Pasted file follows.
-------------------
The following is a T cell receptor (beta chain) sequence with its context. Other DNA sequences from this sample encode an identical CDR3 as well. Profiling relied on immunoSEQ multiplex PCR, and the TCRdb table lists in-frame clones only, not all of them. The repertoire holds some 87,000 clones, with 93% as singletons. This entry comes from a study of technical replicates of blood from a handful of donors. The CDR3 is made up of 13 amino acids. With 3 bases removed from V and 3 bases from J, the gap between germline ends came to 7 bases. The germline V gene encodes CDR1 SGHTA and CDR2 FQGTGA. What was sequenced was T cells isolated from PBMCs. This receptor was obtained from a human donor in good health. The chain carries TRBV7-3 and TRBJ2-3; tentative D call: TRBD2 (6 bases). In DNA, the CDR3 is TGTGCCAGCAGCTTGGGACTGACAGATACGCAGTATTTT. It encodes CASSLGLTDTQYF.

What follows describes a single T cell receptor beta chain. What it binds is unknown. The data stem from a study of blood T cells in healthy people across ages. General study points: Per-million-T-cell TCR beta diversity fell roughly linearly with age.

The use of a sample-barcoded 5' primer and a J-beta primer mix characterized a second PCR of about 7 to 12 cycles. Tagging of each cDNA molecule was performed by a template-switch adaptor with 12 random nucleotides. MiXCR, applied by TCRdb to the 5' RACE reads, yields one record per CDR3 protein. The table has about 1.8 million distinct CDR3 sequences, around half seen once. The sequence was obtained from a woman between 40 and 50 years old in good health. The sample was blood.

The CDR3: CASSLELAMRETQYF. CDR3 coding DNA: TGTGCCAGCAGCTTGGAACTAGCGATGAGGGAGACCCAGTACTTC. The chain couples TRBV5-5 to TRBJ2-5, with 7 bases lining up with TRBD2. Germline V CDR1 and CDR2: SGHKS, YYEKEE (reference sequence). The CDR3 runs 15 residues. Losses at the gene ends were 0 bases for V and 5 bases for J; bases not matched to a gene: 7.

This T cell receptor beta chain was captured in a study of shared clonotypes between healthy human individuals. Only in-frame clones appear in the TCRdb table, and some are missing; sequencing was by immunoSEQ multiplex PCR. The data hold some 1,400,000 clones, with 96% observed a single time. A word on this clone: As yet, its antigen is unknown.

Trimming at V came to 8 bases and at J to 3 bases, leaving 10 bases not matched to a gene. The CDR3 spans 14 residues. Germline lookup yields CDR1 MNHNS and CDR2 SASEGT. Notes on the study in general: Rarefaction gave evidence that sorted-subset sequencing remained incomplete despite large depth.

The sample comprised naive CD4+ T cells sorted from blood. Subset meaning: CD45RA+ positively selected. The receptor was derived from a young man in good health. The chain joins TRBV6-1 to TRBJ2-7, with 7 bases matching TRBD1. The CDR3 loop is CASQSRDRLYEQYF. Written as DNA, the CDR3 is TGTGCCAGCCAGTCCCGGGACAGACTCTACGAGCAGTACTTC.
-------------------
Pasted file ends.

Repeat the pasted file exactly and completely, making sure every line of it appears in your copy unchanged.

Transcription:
The following is a T cell receptor (beta chain) sequence with its context. Other DNA sequences from this sample encode an identical CDR3 as well. Profiling relied on immunoSEQ multiplex PCR, and the TCRdb table lists in-frame clones only, not all of them. The repertoire holds some 87,000 clones, with 93% as singletons. This entry comes from a study of technical replicates of blood from a handful of donors. The CDR3 is made up of 13 amino acids. With 3 bases removed from V and 3 bases from J, the gap between germline ends came to 7 bases. The germline V gene encodes CDR1 SGHTA and CDR2 FQGTGA. What was sequenced was T cells isolated from PBMCs. This receptor was obtained from a human donor in good health. The chain carries TRBV7-3 and TRBJ2-3; tentative D call: TRBD2 (6 bases). In DNA, the CDR3 is TGTGCCAGCAGCTTGGGACTGACAGATACGCAGTATTTT. It encodes CASSLGLTDTQYF.

What follows describes a single T cell receptor beta chain. What it binds is unknown. The data stem from a study of blood T cells in healthy people across ages. General study points: Per-million-T-cell TCR beta diversity fell roughly linearly with age.

The use of a sample-barcoded 5' primer and a J-beta primer mix characterized a second PCR of about 7 to 12 cycles. Tagging of each cDNA molecule was performed by a template-switch adaptor with 12 random nucleotides. MiXCR, applied by TCRdb to the 5' RACE reads, yields one record per CDR3 protein. The table has about 1.8 million distinct CDR3 sequences, around half seen once. The sequence was obtained from a woman between 40 and 50 years old in good health. The sample was blood.

The CDR3: CASSLELAMRETQYF. CDR3 coding DNA: TGTGCCAGCAGCTTGGAACTAGCGATGAGGGAGACCCAGTACTTC. The chain couples TRBV5-5 to TRBJ2-5, with 7 bases lining up with TRBD2. Germline V CDR1 and CDR2: SGHKS, YYEKEE (reference sequence). The CDR3 runs 15 residues. Losses at the gene ends were 0 bases for V and 5 bases for J; bases not matched to a gene: 7.

This T cell receptor beta chain was captured in a study of shared clonotypes between healthy human individuals. Only in-frame clones appear in the TCRdb table, and some are missing; sequencing was by immunoSEQ multiplex PCR. The data hold some 1,400,000 clones, with 96% observed a single time. A word on this clone: As yet, its antigen is unknown.

Trimming at V came to 8 bases and at J to 3 bases, leaving 10 bases not matched to a gene. The CDR3 spans 14 residues. Germline lookup yields CDR1 MNHNS and CDR2 SASEGT. Notes on the study in general: Rarefaction gave evidence that sorted-subset sequencing remained incomplete despite large depth.

The sample comprised naive CD4+ T cells sorted from blood. Subset meaning: CD45RA+ positively selected. The receptor was derived from a young man in good health. The chain joins TRBV6-1 to TRBJ2-7, with 7 bases matching TRBD1. The CDR3 loop is CASQSRDRLYEQYF. Written as DNA, the CDR3 is TGTGCCAGCCAGTCCCGGGACAGACTCTACGAGCAGTACTTC.